room sizes in which installed equipment could cause a toxicity concern 
would have to be approximately 0.8 times smaller than the larger 
modeled room size of 53 m\3\ (1,870 ft\3\), which is a conservative 
kitchen volume in the United States (Murray 1997; NKBA 2016). Thus, we 
have determined that isobutane, propane, and R-441A do not pose 
significantly greater flammability and toxicity risks than other 
acceptable refrigerants in the household refrigerators and freezers 
end-use. The higher charge size included in the revised use condition 
will provide greater flexibility to appliance manufacturers in the 
design of equipment while also ensuring that such equipment will not 
pose greater risk than similar equipment using other acceptable 
alternatives. For more information about EPA's risk assessments, see 
the docket for this rulemaking (EPA-HQ-OAR-2017-0472).
    EPA is not retaining a separate charge size limit as a use 
condition because it would be redundant of the updated UL standard. 
Therefore, we are replacing the use condition in ``3'' with the 2017 UL 
Standard 60335-2-24.
2. Color-Coded Hoses and Piping, and Labeling
    The 2017 UL Standard 60335-2-24 includes requirements for red PMS 
#185 marked pipes, hoses, and other devices through which the 
refrigerant passes, and requirements for markings in letters no less 
than 6.4 mm (\1/4\ inch) high to inform consumers and technicians of 
potential flammability hazards are addressed in (see sections 7.1 and 
22.106 of the standard for additional information on the required 
marking and warning labels). Retaining the use conditions in ``4'' and 
``5'' in EPA's previous hydrocarbon refrigerants rules would be 
redundant of the updated standard. Therefore, we are replacing the use 
conditions in ``4'' and ``5'' with the 2017 UL Standard 60335-2-24.

C. Incorporation by Reference

    Through this action EPA is incorporating by reference the 2017 UL 
Standard 60335-2-24, which establishes requirements for the evaluation 
of household and similar electrical appliances, and safe use of 
flammable refrigerants. The standard is discussed in greater detail 
elsewhere in this preamble. This approach is the same as that used to 
incorporate Supplement SA to the 10th edition of UL Standard 250 in our 
previous rules on flammable refrigerants (76 FR 78832, December 20, 
2011; 80 FR 19454, April 10, 2015).
    The 2017 UL Standard 60335-2-24 is available for purchase by mail 
at: COMM 2000, 151 Eastern Avenue, Bensenville, IL 60106; Email: 
orders@shopulstandards.com; Telephone: 1-888-853-3503 in the U.S. or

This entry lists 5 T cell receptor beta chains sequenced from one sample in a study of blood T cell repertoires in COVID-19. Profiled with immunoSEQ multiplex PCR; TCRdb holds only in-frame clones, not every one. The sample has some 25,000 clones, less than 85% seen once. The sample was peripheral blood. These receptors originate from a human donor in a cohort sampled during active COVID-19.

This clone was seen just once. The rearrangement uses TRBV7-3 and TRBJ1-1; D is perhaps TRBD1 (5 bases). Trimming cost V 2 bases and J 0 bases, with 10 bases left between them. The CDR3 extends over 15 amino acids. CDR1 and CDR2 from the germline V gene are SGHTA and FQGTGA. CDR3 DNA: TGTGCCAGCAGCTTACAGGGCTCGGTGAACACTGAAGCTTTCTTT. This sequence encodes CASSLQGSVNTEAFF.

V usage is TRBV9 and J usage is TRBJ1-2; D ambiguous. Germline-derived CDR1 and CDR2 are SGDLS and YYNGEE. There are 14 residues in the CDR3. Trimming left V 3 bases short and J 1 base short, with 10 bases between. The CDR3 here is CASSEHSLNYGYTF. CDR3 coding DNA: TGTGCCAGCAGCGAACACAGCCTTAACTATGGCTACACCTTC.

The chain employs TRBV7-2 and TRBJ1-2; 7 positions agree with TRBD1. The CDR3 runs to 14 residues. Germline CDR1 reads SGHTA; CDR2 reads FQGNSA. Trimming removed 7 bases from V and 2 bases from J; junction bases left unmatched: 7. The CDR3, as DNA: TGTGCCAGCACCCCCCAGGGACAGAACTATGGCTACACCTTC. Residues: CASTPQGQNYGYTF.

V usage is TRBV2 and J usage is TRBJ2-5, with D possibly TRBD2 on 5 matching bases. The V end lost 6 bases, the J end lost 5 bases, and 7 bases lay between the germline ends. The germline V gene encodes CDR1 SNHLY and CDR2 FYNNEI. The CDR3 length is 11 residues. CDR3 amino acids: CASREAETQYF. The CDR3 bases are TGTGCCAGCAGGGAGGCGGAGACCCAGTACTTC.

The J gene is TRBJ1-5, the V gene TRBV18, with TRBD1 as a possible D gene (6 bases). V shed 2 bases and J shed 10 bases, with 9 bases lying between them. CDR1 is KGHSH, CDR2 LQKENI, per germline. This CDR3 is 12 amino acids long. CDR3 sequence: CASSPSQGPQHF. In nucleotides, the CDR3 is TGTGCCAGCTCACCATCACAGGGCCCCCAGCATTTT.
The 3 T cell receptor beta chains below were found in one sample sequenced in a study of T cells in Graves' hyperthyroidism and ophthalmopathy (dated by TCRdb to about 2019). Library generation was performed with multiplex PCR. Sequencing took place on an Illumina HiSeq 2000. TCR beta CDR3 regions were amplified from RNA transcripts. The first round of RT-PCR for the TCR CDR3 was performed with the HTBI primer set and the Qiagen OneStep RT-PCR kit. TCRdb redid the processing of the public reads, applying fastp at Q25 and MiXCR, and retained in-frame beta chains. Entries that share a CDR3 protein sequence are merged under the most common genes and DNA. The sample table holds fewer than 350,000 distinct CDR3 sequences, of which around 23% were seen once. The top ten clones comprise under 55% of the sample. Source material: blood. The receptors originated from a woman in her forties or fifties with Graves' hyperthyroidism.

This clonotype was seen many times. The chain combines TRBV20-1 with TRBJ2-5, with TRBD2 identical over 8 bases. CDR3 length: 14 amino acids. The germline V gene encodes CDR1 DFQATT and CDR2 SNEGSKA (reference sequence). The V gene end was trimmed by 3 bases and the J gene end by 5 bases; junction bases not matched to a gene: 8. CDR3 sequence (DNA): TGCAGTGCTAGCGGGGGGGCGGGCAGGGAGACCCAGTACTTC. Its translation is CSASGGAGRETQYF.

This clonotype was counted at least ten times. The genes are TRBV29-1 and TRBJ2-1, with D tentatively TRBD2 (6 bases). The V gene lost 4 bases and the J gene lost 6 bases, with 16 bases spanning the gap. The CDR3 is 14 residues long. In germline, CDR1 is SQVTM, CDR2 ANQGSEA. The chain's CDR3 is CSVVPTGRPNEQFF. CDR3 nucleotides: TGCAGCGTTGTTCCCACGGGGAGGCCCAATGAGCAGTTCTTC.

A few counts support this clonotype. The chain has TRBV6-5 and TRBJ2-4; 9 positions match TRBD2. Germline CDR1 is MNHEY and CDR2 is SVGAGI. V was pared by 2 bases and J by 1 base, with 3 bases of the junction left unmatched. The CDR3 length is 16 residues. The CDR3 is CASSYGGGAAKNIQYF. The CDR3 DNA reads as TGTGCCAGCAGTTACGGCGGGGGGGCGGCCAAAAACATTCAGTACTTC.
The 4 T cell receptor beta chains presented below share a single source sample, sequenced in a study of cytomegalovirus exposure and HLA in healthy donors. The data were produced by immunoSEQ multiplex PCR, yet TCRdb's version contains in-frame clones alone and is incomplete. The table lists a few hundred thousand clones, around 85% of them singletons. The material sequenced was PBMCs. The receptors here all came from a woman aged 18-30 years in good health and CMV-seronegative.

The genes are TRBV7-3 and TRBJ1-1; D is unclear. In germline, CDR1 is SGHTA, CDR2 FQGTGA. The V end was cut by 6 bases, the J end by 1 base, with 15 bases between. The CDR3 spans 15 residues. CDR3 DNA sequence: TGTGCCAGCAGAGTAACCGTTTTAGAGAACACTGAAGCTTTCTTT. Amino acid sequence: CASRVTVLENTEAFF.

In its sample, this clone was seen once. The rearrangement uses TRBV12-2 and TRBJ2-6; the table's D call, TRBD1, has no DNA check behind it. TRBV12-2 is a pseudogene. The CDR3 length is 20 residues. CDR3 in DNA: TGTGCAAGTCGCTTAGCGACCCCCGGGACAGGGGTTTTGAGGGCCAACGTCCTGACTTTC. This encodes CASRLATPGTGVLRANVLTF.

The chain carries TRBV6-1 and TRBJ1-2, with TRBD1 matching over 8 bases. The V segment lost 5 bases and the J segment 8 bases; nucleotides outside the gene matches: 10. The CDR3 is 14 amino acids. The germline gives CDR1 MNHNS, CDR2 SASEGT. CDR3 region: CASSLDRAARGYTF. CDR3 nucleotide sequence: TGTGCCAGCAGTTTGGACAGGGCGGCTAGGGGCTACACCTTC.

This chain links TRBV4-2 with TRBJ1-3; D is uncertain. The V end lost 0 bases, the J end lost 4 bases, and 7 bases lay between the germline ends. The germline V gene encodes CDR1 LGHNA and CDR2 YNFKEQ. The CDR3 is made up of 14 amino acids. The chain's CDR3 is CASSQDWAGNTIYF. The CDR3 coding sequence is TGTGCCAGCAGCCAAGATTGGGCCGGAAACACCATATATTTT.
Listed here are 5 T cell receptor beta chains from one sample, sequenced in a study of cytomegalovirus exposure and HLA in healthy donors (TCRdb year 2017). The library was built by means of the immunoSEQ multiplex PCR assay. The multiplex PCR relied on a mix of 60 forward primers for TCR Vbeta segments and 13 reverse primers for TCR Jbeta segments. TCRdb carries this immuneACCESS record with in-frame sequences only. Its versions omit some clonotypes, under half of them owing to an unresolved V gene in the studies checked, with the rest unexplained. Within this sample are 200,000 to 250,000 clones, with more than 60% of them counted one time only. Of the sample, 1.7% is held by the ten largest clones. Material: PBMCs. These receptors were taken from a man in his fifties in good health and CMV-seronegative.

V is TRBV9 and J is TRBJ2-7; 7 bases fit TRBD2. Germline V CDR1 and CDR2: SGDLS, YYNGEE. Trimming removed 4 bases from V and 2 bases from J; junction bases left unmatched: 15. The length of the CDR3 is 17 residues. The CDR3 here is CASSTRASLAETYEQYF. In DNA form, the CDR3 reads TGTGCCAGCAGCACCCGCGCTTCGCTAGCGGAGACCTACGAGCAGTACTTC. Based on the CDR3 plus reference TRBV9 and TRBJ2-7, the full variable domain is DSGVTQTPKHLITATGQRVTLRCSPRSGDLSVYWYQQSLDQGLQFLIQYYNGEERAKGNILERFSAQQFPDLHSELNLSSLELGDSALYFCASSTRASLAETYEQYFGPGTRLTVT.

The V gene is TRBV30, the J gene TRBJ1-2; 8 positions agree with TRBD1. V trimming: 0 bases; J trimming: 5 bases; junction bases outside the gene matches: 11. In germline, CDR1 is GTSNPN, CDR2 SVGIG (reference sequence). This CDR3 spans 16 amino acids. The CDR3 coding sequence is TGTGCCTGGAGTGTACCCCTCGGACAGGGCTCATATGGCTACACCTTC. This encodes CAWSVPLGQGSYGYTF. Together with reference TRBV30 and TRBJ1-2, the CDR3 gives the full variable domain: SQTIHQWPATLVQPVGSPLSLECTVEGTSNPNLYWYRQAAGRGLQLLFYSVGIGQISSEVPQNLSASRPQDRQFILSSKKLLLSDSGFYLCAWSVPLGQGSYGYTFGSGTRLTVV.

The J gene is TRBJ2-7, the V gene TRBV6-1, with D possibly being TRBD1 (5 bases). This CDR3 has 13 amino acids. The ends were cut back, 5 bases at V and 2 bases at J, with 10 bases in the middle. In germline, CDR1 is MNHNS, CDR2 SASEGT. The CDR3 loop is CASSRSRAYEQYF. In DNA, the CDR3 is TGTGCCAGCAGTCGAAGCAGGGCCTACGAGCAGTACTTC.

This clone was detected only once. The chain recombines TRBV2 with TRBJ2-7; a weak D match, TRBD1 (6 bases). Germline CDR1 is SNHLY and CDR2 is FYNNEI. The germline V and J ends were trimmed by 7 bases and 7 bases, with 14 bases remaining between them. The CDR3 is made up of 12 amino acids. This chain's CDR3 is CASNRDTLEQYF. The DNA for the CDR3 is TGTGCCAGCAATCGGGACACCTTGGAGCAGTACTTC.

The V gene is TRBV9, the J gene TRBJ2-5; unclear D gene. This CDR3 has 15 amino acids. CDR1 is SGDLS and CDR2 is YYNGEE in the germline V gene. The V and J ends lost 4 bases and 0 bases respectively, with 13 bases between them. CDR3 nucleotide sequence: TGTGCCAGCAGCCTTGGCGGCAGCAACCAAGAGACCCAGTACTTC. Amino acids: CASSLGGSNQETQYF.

Canada (other countries dial 1-415-352-2178); internet address: http://www.shopulstandards.com/ProductDetail.aspx?productId=UL60335-2-24_2_B_20170428(ULStandards2). The cost of the 2017 UL Standard 60335-
2-24 is $454 for an electronic copy and $567 for hardcopy. UL also 
offers a subscription service to the Standards Certification Customer 
Library (SCCL) that allows unlimited access to their standards and 
related documents. The cost of obtaining this standard is not a 
significant financial burden for equipment manufacturers and purchase 
is not required for those selling, installing, and servicing the 
equipment. Therefore, EPA concludes that the UL standard being 
incorporated by reference is reasonably available.

D. Equipment Manufactured Prior to Effective Date of This Rule

    The use conditions in this action apply to new household 
refrigerators and freezers manufactured after the effective date of 
this regulation. This final rule does not apply to or affect equipment 
manufactured before the effective date of this action and manufactured 
in compliance with the SNAP requirements applicable at the time of 
manufacture.

IV. Response to Comments

    EPA received 17 comments on the December 11, 2017, notice of 
proposed rulemaking. Below EPA is responding to six of those comments, 
which were either relevant to this rulemaking or raised issues that 
were addressed in related rulemakings. The other eleven comments raised 
issues that are outside the scope of this rulemaking or are not 
relevant to any related rulemaking, so EPA is not providing a specific 
response to those comments.

A. Compliance With the 2017 UL Standard 60335-2-24

    Comment: Three commenters expressed support for the proposed 
changes to the use conditions to reflect the 2017 UL Standard 60335-2-
24. The commenters noted that the revised use conditions would not 
place any significant burden on the regulated community, would ensure 
consistency with consensus-based standards, and would encourage 
manufacturers of home refrigeration appliances and suppliers of 
refrigerants to transition to more environmentally friendly 
refrigerants.
    Response: EPA acknowledges the support and is finalizing the 
revised use conditions for use of isobutane, propane, and R-441A in 
household refrigerators and freezers as proposed.

B. Flammability

    Comment: Three commenters raised concerns about flammability risks 
and firefighter safety in homes and other buildings due to the 150-gram 
maximum allowable charge size. The commenters asserted that there would 
be negative impacts and implications related to the higher charge size, 
particularly for propane, and encouraged EPA to consult with 
firefighter organizations, such as the National Volunteer Fire Council 
or the Fire Department Safety Officers of America.
    Response: EPA recognizes that flammability is an important 
consideration with regard to the 150-gram charge size. As discussed